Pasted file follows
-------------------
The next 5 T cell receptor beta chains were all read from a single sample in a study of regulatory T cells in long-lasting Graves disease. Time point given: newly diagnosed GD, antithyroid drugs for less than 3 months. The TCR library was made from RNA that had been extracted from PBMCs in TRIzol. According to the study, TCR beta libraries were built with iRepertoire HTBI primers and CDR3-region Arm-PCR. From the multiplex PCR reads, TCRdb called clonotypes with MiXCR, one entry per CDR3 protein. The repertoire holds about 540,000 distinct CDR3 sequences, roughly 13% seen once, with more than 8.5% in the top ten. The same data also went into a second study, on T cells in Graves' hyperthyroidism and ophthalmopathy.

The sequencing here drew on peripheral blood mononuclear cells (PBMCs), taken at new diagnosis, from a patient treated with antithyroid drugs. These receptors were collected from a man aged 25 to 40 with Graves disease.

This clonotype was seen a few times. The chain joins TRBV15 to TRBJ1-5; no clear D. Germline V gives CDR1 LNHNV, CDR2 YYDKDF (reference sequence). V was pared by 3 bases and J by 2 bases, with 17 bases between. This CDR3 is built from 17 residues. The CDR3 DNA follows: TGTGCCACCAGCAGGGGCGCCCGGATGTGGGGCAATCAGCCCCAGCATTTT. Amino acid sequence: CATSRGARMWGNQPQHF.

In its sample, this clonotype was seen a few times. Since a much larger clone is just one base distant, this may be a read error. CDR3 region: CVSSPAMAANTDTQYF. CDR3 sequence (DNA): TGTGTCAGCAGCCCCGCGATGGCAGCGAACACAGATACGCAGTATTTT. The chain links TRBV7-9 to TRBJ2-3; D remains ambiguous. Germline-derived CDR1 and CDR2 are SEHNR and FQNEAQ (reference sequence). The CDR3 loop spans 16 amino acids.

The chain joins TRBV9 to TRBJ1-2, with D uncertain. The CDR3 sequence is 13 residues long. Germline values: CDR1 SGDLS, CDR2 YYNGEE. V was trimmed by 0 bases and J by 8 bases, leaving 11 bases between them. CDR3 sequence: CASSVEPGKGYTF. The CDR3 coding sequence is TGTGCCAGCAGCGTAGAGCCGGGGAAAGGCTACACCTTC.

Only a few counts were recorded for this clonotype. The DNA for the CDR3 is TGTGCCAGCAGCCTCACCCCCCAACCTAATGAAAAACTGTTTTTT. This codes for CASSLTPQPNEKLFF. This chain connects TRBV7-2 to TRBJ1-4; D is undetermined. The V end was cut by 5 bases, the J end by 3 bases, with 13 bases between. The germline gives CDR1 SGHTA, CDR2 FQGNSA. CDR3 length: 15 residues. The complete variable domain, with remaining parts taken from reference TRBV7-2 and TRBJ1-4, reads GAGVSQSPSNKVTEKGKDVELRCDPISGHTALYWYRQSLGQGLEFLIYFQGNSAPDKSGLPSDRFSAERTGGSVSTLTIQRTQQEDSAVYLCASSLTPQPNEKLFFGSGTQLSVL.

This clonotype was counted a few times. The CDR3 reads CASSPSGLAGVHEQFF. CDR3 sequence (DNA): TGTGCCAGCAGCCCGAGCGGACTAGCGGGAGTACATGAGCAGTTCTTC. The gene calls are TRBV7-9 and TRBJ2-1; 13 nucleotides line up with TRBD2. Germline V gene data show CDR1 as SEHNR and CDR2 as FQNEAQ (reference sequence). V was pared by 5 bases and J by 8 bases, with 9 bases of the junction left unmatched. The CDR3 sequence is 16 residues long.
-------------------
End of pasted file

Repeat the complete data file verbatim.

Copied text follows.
The next 5 T cell receptor beta chains were all read from a single sample in a study of regulatory T cells in long-lasting Graves disease. Time point given: newly diagnosed GD, antithyroid drugs for less than 3 months. The TCR library was made from RNA that had been extracted from PBMCs in TRIzol. According to the study, TCR beta libraries were built with iRepertoire HTBI primers and CDR3-region Arm-PCR. From the multiplex PCR reads, TCRdb called clonotypes with MiXCR, one entry per CDR3 protein. The repertoire holds about 540,000 distinct CDR3 sequences, roughly 13% seen once, with more than 8.5% in the top ten. The same data also went into a second study, on T cells in Graves' hyperthyroidism and ophthalmopathy.

The sequencing here drew on peripheral blood mononuclear cells (PBMCs), taken at new diagnosis, from a patient treated with antithyroid drugs. These receptors were collected from a man aged 25 to 40 with Graves disease.

This clonotype was seen a few times. The chain joins TRBV15 to TRBJ1-5; no clear D. Germline V gives CDR1 LNHNV, CDR2 YYDKDF (reference sequence). V was pared by 3 bases and J by 2 bases, with 17 bases between. This CDR3 is built from 17 residues. The CDR3 DNA follows: TGTGCCACCAGCAGGGGCGCCCGGATGTGGGGCAATCAGCCCCAGCATTTT. Amino acid sequence: CATSRGARMWGNQPQHF.

In its sample, this clonotype was seen a few times. Since a much larger clone is just one base distant, this may be a read error. CDR3 region: CVSSPAMAANTDTQYF. CDR3 sequence (DNA): TGTGTCAGCAGCCCCGCGATGGCAGCGAACACAGATACGCAGTATTTT. The chain links TRBV7-9 to TRBJ2-3; D remains ambiguous. Germline-derived CDR1 and CDR2 are SEHNR and FQNEAQ (reference sequence). The CDR3 loop spans 16 amino acids.

The chain joins TRBV9 to TRBJ1-2, with D uncertain. The CDR3 sequence is 13 residues long. Germline values: CDR1 SGDLS, CDR2 YYNGEE. V was trimmed by 0 bases and J by 8 bases, leaving 11 bases between them. CDR3 sequence: CASSVEPGKGYTF. The CDR3 coding sequence is TGTGCCAGCAGCGTAGAGCCGGGGAAAGGCTACACCTTC.

Only a few counts were recorded for this clonotype. The DNA for the CDR3 is TGTGCCAGCAGCCTCACCCCCCAACCTAATGAAAAACTGTTTTTT. This codes for CASSLTPQPNEKLFF. This chain connects TRBV7-2 to TRBJ1-4; D is undetermined. The V end was cut by 5 bases, the J end by 3 bases, with 13 bases between. The germline gives CDR1 SGHTA, CDR2 FQGNSA. CDR3 length: 15 residues. The complete variable domain, with remaining parts taken from reference TRBV7-2 and TRBJ1-4, reads GAGVSQSPSNKVTEKGKDVELRCDPISGHTALYWYRQSLGQGLEFLIYFQGNSAPDKSGLPSDRFSAERTGGSVSTLTIQRTQQEDSAVYLCASSLTPQPNEKLFFGSGTQLSVL.

This clonotype was counted a few times. The CDR3 reads CASSPSGLAGVHEQFF. CDR3 sequence (DNA): TGTGCCAGCAGCCCGAGCGGACTAGCGGGAGTACATGAGCAGTTCTTC. The gene calls are TRBV7-9 and TRBJ2-1; 13 nucleotides line up with TRBD2. Germline V gene data show CDR1 as SEHNR and CDR2 as FQNEAQ (reference sequence). V was pared by 5 bases and J by 8 bases, with 9 bases of the junction left unmatched. The CDR3 sequence is 16 residues long.